Modernism, Dartington Hall and All Hallows’ Day
Dartington Hall is the seat of Modernism in South Devon and it was hugely influential to me as a child in the sixties. We regularly visited the gardens and the shops, including the Tridias toy shop, with visiting friends. Later I discovered that my father knew Marianne de Trey. they were founder members of The Devon Guild of Craftsmen when my dad owned Milton Head pottery in Brixham from 1950 -59.
I was researching the painting All Hallow’s Day which shows three Modernist women who all studied at The Slade School of Art. They were independent and talented yet under valued at a time when the democratisation of art was at its height and women artists held little currency. Their identities were ultimately defined in history by their relationships with famous men but I did find a link with Dartington Hall through Iris Tree. Her son Ivan Moffat was educated at the Hall and although it is difficult finding references to Modernist women visitors, Dartington Hall’s progressive coeducational boarding school was chosen to embed his mother’s bohemian values.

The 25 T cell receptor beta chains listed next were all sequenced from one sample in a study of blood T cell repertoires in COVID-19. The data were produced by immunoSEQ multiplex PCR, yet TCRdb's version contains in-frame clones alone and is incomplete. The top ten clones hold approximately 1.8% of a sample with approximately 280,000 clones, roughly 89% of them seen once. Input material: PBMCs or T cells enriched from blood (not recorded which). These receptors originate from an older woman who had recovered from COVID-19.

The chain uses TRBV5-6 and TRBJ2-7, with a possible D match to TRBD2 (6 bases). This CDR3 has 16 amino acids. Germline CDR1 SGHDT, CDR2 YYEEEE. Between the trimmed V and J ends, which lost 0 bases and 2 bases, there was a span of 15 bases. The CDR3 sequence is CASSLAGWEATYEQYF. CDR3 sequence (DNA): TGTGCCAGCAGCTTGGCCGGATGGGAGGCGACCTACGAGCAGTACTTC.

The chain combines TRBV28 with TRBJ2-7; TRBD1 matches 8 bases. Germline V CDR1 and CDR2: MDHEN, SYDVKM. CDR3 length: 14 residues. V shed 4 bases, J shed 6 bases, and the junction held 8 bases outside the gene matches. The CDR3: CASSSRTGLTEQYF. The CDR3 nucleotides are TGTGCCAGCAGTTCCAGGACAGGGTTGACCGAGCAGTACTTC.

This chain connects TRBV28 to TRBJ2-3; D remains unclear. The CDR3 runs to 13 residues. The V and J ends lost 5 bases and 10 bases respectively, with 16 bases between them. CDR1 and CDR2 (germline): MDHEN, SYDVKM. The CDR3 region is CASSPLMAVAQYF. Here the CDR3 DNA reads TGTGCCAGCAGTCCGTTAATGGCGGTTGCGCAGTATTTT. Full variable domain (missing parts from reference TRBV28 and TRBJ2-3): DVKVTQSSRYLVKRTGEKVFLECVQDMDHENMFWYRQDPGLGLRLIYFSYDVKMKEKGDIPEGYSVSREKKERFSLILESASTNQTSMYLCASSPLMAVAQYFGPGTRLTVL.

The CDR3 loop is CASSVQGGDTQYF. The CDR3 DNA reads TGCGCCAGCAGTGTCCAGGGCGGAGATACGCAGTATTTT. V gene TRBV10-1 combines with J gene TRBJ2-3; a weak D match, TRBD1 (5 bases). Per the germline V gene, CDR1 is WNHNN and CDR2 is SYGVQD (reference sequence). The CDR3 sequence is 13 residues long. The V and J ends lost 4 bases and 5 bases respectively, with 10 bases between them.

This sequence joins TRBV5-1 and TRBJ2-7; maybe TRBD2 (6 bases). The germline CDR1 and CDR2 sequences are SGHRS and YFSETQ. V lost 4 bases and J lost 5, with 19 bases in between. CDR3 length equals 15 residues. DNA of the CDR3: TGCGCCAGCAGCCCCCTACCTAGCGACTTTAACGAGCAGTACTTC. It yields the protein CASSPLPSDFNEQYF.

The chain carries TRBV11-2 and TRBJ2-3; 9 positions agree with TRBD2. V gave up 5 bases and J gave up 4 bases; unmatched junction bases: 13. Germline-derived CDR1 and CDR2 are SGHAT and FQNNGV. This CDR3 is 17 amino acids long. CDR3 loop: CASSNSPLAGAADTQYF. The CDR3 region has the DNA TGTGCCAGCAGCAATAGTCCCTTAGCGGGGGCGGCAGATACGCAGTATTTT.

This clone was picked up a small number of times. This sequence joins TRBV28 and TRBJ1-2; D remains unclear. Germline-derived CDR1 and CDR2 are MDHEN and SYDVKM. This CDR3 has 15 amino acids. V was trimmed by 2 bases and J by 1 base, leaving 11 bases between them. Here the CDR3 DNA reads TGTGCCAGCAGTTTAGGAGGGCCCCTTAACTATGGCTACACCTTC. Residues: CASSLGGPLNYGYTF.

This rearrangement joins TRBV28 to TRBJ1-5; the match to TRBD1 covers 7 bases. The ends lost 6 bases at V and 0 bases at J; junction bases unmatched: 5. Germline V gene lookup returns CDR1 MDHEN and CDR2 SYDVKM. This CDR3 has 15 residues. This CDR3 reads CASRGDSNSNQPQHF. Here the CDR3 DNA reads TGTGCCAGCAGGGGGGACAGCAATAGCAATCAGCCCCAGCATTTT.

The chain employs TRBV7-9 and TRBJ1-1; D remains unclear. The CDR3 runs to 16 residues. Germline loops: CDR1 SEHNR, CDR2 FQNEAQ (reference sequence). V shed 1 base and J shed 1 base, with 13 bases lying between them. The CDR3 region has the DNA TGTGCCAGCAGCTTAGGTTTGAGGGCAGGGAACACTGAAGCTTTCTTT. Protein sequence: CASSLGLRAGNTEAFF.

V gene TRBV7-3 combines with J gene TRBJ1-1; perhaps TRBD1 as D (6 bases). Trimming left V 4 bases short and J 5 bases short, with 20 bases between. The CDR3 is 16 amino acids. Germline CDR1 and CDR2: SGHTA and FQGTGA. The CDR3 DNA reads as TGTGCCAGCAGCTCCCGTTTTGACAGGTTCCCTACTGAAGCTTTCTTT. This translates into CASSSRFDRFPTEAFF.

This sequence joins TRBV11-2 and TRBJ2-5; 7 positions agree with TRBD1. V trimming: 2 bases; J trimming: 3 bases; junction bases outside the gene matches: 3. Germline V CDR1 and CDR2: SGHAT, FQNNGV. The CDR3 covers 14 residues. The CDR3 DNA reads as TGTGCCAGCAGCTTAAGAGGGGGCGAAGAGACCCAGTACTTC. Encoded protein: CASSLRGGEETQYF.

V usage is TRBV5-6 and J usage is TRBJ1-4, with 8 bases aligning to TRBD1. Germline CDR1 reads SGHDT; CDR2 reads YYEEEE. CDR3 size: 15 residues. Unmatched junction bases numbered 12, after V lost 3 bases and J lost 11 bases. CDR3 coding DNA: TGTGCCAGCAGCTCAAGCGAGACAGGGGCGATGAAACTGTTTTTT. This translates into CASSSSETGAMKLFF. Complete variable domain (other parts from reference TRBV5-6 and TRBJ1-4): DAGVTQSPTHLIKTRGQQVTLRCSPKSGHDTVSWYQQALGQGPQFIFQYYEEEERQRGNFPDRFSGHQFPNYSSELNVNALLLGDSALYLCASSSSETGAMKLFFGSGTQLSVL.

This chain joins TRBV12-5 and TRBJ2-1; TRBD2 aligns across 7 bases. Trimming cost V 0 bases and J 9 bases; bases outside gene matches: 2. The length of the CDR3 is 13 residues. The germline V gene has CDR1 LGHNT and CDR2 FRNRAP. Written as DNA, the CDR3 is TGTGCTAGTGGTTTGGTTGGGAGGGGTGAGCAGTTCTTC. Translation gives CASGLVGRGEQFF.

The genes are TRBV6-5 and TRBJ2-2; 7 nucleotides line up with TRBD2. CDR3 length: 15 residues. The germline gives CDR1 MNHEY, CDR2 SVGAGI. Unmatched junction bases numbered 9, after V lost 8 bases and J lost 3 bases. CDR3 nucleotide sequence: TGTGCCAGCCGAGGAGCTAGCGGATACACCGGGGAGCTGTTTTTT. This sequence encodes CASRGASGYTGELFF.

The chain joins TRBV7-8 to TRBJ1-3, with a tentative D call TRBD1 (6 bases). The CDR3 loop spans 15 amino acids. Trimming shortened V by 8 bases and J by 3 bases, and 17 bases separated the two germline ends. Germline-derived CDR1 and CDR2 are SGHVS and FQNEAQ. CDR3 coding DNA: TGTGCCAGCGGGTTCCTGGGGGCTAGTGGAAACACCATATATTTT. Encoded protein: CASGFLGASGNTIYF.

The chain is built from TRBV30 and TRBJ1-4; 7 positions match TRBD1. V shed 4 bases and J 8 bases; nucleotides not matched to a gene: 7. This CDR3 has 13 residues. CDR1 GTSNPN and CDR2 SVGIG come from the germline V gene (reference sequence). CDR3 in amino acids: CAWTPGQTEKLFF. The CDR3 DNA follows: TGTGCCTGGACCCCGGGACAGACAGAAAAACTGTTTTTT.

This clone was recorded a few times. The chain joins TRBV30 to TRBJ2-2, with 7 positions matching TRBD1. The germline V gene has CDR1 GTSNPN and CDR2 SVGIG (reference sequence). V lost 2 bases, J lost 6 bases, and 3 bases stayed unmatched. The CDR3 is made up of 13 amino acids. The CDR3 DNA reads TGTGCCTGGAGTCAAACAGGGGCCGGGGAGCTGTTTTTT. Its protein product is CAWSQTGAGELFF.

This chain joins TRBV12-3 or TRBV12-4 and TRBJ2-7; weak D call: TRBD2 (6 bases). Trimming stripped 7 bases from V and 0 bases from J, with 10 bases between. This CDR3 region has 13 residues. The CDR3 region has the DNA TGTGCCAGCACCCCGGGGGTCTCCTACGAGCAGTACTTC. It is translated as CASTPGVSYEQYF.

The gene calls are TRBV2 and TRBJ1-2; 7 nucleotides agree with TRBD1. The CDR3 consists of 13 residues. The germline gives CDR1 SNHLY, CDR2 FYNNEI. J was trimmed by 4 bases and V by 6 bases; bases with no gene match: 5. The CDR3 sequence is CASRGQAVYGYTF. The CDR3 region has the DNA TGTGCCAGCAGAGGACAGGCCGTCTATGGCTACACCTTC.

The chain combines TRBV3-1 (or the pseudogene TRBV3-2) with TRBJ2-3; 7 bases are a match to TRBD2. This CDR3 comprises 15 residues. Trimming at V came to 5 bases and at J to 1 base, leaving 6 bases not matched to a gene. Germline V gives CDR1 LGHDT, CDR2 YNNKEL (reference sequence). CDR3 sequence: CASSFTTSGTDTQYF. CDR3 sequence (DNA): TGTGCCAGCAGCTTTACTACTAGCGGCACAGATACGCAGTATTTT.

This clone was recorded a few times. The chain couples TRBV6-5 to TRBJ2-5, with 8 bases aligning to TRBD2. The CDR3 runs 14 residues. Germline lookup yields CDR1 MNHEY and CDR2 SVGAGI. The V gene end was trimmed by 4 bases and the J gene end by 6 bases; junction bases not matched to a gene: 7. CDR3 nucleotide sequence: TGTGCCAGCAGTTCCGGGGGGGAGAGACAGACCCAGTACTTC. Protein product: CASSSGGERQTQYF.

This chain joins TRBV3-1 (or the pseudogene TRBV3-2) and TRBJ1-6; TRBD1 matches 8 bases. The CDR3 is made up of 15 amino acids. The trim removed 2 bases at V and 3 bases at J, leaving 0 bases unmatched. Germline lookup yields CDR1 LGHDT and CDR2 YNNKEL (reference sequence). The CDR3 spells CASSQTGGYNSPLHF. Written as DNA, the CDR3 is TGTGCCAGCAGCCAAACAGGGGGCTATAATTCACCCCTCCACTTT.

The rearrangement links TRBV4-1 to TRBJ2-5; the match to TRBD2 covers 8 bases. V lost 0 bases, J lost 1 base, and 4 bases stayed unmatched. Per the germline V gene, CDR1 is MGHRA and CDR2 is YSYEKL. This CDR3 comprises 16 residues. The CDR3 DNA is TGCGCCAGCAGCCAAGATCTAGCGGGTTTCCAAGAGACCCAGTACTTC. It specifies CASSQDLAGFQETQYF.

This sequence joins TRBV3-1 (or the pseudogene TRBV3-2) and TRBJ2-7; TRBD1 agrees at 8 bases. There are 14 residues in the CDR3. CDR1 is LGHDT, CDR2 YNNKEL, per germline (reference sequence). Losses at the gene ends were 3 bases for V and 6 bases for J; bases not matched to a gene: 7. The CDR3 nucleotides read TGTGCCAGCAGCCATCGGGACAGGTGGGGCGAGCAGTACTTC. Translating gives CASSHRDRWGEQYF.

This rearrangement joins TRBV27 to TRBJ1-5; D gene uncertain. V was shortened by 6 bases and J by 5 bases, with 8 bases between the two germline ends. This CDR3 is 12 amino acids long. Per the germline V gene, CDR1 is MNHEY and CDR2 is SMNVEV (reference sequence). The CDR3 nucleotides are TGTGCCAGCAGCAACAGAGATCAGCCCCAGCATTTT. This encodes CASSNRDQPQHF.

All Hallows’ Day
Iris Tree (1897-1968) Iris studied art at The Slade. She is remembered as the daughter of Sir Herbert Beerbohm Tree and for cutting her hair into a bob and leaving the rest on a train. She was a poet, absurdist and actress. Her son Ivan Moffat was educated at Dartington Hall
Dora Carrington (1893-1932) Dora studied art at The Slade; she was a friend of Iris Tree. She is remembered for her love of Lytton Strachey and shooting herself when he died
Gwen John (1876-1939) Gwen John studied art at The Slade; she is remembered for neglecting her health and as the sister of Augustus John, who painted Iris Tree’s portrait
"for most of history, anonymous was a woman" – Virginia Woolf
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